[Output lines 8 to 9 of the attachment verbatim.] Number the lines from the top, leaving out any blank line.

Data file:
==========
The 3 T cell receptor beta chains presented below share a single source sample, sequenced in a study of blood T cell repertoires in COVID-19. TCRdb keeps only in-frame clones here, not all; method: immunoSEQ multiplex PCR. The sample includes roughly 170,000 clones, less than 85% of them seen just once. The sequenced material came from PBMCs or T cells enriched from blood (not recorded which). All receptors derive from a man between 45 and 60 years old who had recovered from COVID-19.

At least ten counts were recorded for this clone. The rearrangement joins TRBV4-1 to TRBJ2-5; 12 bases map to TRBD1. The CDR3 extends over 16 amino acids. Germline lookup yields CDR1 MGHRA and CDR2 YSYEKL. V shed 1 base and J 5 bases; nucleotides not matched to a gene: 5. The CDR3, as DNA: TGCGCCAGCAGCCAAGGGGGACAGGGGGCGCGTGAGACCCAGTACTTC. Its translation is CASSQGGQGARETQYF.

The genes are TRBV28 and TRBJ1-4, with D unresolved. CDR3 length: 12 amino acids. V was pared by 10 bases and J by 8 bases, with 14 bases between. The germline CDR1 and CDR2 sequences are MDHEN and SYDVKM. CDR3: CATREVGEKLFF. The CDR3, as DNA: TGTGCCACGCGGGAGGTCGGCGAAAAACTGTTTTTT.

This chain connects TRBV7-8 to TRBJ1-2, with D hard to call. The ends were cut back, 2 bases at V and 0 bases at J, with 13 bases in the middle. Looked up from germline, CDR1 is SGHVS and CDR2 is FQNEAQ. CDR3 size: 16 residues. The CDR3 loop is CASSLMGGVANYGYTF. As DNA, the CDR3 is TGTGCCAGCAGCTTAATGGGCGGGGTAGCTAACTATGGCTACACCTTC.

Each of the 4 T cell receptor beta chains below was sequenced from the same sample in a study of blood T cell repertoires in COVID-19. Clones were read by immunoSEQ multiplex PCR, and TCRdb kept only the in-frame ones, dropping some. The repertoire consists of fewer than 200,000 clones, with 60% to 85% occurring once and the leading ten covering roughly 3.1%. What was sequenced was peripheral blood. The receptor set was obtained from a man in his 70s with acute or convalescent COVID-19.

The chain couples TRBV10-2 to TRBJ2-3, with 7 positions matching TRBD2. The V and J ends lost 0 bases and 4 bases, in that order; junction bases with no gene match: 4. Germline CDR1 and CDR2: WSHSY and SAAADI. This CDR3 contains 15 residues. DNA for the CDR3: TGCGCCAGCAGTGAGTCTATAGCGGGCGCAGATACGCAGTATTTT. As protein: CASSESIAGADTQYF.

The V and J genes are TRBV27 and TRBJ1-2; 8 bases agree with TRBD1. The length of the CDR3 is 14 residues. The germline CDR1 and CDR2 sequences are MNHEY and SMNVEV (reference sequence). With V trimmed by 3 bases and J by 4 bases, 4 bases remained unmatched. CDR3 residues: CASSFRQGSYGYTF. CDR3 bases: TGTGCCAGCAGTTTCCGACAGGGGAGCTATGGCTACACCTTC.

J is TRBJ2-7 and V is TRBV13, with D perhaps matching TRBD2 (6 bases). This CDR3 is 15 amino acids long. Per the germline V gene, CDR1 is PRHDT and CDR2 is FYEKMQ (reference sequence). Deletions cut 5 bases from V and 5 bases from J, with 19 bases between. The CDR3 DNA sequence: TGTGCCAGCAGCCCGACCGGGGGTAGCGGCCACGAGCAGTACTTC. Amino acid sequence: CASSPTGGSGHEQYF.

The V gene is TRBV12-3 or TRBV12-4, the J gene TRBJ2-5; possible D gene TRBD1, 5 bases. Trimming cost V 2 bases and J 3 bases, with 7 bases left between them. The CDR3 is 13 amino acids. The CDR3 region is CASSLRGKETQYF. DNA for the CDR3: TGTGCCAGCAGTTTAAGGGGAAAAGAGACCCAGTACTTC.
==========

J is TRBJ2-7 and V is TRBV13, with D perhaps matching TRBD2 (6 bases). This CDR3 is 15 amino acids long. Per the germline V gene, CDR1 is PRHDT and CDR2 is FYEKMQ (reference sequence). Deletions cut 5 bases from V and 5 bases from J, with 19 bases between. The CDR3 DNA sequence: TGTGCCAGCAGCCCGACCGGGGGTAGCGGCCACGAGCAGTACTTC. Amino acid sequence: CASSPTGGSGHEQYF.

The V gene is TRBV12-3 or TRBV12-4, the J gene TRBJ2-5; possible D gene TRBD1, 5 bases. Trimming cost V 2 bases and J 3 bases, with 7 bases left between them. The CDR3 is 13 amino acids. The CDR3 region is CASSLRGKETQYF. DNA for the CDR3: TGTGCCAGCAGTTTAAGGGGAAAAGAGACCCAGTACTTC.